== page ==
|Publication number||US4225272 A|
|Application number||US 06/010,247|
|Publication date||Sep 30, 1980|
|Filing date||Feb 8, 1979|
|Priority date||Feb 22, 1978|
|Also published as||DE2904102A1|
|Publication number||010247, 06010247, US 4225272 A, US 4225272A, US-A-4225272, US4225272 A, US4225272A|
|Original Assignee||Kaj Palmovist|
|Export Citation||BiBTeX, EndNote, RefMan|
|Patent Citations (5), Referenced by (22), Classifications (10)|
|External Links: USPTO, USPTO Assignment, Espacenet|
The present invention relates to an apparatus for controlling the activation and de-activation of a vacuum assembly which is connected to a conduit system such as a suction-conveyance system or a central cleaning system, in order to maintain a partial vacuum in the conduit system which has suction sockets which may be opened for the coupling-in vacuum-driven appliances and which are preferably self-closing when the vacuum-driven appliances are disconnected.
Conduit systems which form, for example, part of a central cleaning system have, as a rule, self-closing suction sockets for the coupling-in of vacuum-driven appliances, for example cleaners. When all of the suction sockets are closed, that is to say when no vacuum-driven appliance is coupled into the conduit system, a vacuum assembly connected to the conduit system maintains a partial vacuum in the conduit system which is more powerful than the partial vacuum which the vacuum assembly maintains in the conduit system when one or more suction sockets are open, that is to say when one or more vacuum driven appliances are connected into the conduit system. Under such circumstances, the power consumption of the vacuum assembly is greater when the conduit system is not being used for its contemplated purpose, such as cleaning, than when the conduit system is in use, that is to say when, for example, the cleaners are connected into the conduit system. In conduit systems in which the vacuum assembly must be manually shut off when the conduit system is not in use, experience has shown that considerable negligence occurs in the shut-off operation, which may result in the vacuum assembly's running quite unnecessarily for long periods with great power consumption.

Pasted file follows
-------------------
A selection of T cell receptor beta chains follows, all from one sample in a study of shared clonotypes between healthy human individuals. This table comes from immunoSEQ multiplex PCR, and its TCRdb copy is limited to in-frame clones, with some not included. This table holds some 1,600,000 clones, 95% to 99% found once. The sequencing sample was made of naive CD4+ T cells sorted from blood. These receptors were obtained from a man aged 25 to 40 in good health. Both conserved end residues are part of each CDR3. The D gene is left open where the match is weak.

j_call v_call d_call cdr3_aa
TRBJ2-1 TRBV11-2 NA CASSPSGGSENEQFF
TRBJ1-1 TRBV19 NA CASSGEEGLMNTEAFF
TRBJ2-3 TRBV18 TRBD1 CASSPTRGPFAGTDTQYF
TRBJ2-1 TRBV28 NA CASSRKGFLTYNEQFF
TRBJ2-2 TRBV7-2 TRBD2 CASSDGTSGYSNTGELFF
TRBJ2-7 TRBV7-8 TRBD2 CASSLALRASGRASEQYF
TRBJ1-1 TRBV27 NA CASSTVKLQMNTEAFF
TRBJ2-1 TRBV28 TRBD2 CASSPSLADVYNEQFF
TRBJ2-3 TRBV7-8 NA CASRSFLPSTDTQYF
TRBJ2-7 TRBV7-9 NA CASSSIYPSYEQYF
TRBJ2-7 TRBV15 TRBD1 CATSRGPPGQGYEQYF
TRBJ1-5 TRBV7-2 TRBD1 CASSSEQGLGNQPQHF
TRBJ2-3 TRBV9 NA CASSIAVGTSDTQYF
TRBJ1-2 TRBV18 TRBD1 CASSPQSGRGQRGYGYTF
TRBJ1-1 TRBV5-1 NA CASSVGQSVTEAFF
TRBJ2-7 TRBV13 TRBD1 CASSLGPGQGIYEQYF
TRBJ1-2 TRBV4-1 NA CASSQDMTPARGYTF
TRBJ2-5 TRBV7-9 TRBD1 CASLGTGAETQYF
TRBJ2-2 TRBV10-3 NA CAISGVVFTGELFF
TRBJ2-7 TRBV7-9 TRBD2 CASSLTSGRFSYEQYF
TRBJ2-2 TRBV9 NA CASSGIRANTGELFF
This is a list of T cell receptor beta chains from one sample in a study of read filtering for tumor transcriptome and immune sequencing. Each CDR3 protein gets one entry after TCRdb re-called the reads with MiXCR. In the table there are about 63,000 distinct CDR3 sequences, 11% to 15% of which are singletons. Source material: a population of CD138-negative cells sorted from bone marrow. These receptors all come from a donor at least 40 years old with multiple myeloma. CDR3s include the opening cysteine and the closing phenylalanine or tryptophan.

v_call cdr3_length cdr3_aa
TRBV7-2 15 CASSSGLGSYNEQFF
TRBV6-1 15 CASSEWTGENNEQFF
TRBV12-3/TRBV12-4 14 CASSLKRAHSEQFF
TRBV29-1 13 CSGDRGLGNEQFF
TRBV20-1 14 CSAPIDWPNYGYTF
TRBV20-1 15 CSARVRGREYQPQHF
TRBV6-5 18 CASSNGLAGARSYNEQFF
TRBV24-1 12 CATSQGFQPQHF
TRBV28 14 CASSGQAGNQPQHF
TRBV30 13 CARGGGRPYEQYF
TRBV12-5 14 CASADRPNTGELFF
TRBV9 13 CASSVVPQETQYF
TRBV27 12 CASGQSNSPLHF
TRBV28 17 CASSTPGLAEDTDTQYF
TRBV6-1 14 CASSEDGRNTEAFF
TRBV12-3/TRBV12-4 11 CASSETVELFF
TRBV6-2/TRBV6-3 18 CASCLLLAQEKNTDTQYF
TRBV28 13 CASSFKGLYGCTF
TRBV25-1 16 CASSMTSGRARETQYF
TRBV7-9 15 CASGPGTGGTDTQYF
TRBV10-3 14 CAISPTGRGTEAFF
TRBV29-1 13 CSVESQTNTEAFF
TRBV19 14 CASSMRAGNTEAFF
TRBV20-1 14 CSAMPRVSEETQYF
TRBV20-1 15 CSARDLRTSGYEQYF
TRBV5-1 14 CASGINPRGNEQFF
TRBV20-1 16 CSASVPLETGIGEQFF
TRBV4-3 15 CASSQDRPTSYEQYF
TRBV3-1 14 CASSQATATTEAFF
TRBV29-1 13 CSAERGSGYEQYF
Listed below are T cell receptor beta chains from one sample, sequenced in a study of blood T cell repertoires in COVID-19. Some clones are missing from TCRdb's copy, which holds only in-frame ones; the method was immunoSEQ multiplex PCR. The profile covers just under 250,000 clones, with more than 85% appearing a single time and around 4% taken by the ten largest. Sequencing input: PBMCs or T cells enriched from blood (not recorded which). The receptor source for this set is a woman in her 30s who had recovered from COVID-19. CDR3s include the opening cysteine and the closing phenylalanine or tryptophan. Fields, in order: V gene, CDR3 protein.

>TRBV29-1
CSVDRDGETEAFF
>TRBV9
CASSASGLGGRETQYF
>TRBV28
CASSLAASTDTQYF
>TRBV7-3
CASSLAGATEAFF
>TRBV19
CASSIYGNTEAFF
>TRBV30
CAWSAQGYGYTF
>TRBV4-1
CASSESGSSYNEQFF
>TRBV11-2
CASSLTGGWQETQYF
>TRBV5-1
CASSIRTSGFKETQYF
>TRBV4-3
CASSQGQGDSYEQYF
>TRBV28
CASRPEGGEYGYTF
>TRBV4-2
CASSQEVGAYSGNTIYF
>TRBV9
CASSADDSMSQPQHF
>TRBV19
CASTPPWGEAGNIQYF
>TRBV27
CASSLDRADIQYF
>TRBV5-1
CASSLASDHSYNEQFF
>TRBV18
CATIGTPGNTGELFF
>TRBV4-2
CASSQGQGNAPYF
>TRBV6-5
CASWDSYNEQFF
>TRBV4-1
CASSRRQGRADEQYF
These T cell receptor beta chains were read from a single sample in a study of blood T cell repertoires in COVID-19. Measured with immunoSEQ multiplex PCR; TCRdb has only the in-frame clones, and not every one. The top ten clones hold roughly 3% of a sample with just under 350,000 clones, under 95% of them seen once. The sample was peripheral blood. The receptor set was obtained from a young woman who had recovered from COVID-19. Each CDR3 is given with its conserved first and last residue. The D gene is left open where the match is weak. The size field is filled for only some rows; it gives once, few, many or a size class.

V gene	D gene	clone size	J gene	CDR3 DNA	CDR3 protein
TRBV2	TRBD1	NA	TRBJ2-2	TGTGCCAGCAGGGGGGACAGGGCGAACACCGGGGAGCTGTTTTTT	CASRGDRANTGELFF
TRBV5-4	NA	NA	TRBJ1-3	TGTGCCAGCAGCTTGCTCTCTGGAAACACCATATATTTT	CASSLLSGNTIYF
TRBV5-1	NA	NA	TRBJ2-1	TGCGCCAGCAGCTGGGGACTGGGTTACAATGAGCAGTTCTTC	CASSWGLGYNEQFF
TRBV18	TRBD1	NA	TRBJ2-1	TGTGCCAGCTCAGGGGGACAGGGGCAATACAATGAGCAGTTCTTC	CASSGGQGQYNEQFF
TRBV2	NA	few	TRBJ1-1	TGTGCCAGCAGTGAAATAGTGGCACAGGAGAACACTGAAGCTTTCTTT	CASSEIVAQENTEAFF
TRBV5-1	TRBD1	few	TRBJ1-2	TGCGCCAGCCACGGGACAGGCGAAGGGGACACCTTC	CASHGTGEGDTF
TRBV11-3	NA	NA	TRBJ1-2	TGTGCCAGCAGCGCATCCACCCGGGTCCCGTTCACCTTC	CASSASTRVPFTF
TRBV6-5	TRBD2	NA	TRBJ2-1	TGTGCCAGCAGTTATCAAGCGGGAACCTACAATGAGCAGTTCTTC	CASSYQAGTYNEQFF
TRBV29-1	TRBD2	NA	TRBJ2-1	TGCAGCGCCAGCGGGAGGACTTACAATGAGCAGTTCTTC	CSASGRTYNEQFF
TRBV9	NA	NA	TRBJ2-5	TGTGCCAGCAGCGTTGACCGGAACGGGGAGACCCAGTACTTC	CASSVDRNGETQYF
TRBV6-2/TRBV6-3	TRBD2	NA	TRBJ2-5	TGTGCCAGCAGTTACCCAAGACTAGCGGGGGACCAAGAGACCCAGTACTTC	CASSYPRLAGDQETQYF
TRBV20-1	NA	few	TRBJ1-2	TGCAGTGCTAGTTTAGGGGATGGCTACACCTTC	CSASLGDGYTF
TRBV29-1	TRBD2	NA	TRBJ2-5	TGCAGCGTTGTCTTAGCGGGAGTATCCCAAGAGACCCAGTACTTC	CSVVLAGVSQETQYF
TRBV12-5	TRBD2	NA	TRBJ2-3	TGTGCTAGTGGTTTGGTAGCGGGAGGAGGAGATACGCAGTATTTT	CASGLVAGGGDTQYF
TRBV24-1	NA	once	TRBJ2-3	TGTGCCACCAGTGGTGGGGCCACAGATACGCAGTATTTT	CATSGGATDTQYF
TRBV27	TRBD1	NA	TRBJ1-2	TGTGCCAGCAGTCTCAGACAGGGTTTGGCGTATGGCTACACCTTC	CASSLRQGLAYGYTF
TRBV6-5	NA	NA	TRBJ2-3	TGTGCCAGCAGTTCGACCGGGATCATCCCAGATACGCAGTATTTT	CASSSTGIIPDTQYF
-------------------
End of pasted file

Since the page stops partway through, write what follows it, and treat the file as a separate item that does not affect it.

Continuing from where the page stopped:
The major aspect of the present invention is, therefore, to realize an apparatus of the type disclosed by way of introduction which automatically de-activates the vacuum assembly when all of the suction sockets are closed.
To this end, the apparatus described by way of introduction is provided with a first sensing means operative to sense that state in which all suction sockets are closed in order to emit a stop signal to the vacuum assembly, and a second sensing means operative to sense the opening of one or more suction sockets, in order to emit a start signal to the vacuum assembly.
The nature of the present invention and its aspects will be more readily understood from the following brief description of the accompanying drawing, and discussion relating thereto.
In the accompanying drawing there is shown schematically a section of a conduit system provided with an apparatus according to the present invention.
The reader is now referred to the drawing on which is shown a conduit system 1 consisting of a series of conduits in communication with each other and connected, via a valve 2, to a vacuum assembly 3 which is operative to establish a partial vacuum in the conduit system 1 whenever necessary. The conduit system 1 has a plurality of suction sockets 4 (of which only one is shown on the drawing) which may be opened (in a manner which is not shown in greater detail) for the coupling-in of vacuum-driven appliances 4a and are self-closing when these appliances are disconnected.
A diaphragm 5 is inserted in a pipe stub 6 in communication with the conduit system 1, the purpose of the diaphragm being to sense the difference between the pressure in the conduit system 1 and a reference pressure, for example atmospheric. The diaphragm 5 is connected by means of a rod 7 to a switch 9 disposed in an electric circuit 8 which is shown only in part. A time relay 10 is also provided in the electric circuit 8 for reasons which will be disclosed below.